Article by Tara Collyer
Outside the working world, those most prone to burnout are caregivers. Caregivers are unpaid workers who devote themselves to the care of a chronically ill or disabled person. The constant stress of caregiving can lead to burnout and damage both physical and mental help.
Fortunately, there are resources to support caregivers.
What is a Caregiver?
A caregiver is a person who devotes themselves to help another person in need. Typically, the people who require care have conditions that prevent them from performing activities of daily living.
Caregivers provide support by doing grocery shopping and cooking, paying bills, giving medicine, assisting with bathing, using the toilet, dressing and eating.
What is Caregiver Stress?
Caregiver stress is the emotional and physical strain that caregiving causes and it may take many forms. Caregiver stress can cause depression and anxiety, and long term medical issues. Caregivers can be more susceptible to illnesses, have slower wound healing, as well as be at a higher risk for mental decline.
Those suffering caregiver stress may feel:
- Frustrated and angry
- Guilty, because they do not feel the care they provide is good enough.
- Lonely because caregiving has impacted social life.
- Tired all the time.
- Easily irritable or angered
- Constantly worried
- Physically ill, with frequent complaints like headaches, aches, and other problems
How To Prevent or Relieve Caregiver Stress
- Don’t dismiss feelings as “just stress” as caregiver stress can cause future problems down the line.
- See if your local hospital or community health centre has classes to teach caregivers to cope with the demands of caregiving for a person with a specific illness.
- Find out about – and use – caregiving resources within your community.
- Stay in touch with family and friends.
- Join a support group for caregivers in your situation – this is a way to make friends and pick up caregiving tips and share your stories.
- Educate yourself about your loved one’s condition, and talk with your loved one’s medical team.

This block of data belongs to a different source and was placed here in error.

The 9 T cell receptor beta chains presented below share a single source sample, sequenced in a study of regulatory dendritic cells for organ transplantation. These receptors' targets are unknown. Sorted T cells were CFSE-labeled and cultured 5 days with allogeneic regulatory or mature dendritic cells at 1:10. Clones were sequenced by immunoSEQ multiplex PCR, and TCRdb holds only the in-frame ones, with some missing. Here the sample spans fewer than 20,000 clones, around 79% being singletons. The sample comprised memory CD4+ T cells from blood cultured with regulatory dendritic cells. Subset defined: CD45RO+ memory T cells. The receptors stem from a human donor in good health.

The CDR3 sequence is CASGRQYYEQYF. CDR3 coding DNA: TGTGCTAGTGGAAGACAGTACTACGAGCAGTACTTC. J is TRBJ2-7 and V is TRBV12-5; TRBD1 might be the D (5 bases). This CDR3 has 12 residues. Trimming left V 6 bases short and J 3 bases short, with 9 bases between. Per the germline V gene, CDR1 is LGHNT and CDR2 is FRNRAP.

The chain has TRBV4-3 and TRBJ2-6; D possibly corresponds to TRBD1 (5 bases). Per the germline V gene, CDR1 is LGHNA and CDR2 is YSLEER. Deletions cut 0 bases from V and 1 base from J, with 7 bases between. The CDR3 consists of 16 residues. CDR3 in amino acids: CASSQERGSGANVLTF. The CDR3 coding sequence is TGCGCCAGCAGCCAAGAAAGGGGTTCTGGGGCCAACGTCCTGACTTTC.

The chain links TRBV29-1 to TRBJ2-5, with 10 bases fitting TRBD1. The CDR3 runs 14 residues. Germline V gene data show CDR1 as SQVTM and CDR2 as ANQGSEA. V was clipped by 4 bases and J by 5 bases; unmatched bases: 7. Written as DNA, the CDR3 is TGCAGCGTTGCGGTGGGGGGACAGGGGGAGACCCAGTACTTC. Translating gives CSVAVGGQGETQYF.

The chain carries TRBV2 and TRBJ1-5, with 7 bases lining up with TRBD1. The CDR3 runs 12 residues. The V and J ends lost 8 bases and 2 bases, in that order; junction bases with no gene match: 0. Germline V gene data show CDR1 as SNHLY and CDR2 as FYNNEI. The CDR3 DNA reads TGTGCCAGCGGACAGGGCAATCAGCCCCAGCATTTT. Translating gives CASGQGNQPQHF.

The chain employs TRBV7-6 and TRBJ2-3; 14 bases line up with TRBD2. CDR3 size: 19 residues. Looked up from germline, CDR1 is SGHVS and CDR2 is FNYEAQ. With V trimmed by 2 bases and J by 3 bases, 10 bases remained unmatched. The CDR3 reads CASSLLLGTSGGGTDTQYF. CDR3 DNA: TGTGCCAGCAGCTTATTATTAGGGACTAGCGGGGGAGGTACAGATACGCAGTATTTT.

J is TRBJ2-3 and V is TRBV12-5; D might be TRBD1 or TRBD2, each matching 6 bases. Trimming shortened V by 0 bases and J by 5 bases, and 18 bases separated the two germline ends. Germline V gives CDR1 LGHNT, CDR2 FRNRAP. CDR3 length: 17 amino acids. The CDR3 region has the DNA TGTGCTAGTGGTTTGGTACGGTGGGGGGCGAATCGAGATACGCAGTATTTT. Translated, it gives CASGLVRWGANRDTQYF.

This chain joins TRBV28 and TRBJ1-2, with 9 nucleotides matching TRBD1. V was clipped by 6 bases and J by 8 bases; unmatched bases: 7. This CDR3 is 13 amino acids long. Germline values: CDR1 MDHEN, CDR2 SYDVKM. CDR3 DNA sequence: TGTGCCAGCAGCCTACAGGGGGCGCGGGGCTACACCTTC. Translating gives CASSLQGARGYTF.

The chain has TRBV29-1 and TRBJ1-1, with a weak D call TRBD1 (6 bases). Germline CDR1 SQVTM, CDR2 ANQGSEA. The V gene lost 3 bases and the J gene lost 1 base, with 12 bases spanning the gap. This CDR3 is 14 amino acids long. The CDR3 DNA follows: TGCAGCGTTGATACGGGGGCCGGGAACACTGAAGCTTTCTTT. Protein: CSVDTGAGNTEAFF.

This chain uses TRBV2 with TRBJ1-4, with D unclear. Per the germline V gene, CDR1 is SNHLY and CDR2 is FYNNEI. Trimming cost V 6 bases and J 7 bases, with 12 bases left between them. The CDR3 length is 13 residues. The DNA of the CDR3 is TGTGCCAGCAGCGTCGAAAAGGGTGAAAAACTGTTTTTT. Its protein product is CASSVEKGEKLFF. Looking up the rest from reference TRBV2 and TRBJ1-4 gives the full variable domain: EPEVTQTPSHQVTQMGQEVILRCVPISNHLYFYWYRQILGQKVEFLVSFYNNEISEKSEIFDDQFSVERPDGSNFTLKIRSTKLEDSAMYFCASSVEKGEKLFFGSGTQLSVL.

- Be open to assistive and adaptive technologies that may help your loved one regain some independence.
- Don’t be afraid to ask family members for financial help if necessary.
- Ask for – and accept – help. Keep a running list of ways others can help and when help is offered, give specific manners in which they can help (e.g. cooking some meals for freezing).
- Similarly, when people offer to help, say “YES!” Let them take care of you if you are not able to let them care for your loved one.
- Identify things that may be changed and those which cannot.
- Set realistic goals and break larger tasks down to smaller steps.
- Try to be healthy yourself – go to regular doctor appointments, eat well, and get enough sleep.
- Ask the doctor’s office if they have any ideas for community support resources.
- Remember, there are no “perfect caregivers.”
- Caregiving is a job – you’ve earned a break. Give yourself a respite.
- Be alert for signs of depression, and ask for help if you feel depressed or overwhelmed.
- Say no to any requests that may be draining.
- Listen to your gut; trust your instincts.
- Caregivers do many physical things – lifting, bathing, etc. Be kind to your back – learn proper lifting techniques, and look into assistive technologies and devices.
- It is okay to grieve the situation; you’ve lost something, too.
- Stand up for your rights as a caregiver. You are a caregiver, not a doormat or a servant.
- Connect with a greater community, and know that “we are none of us alone”.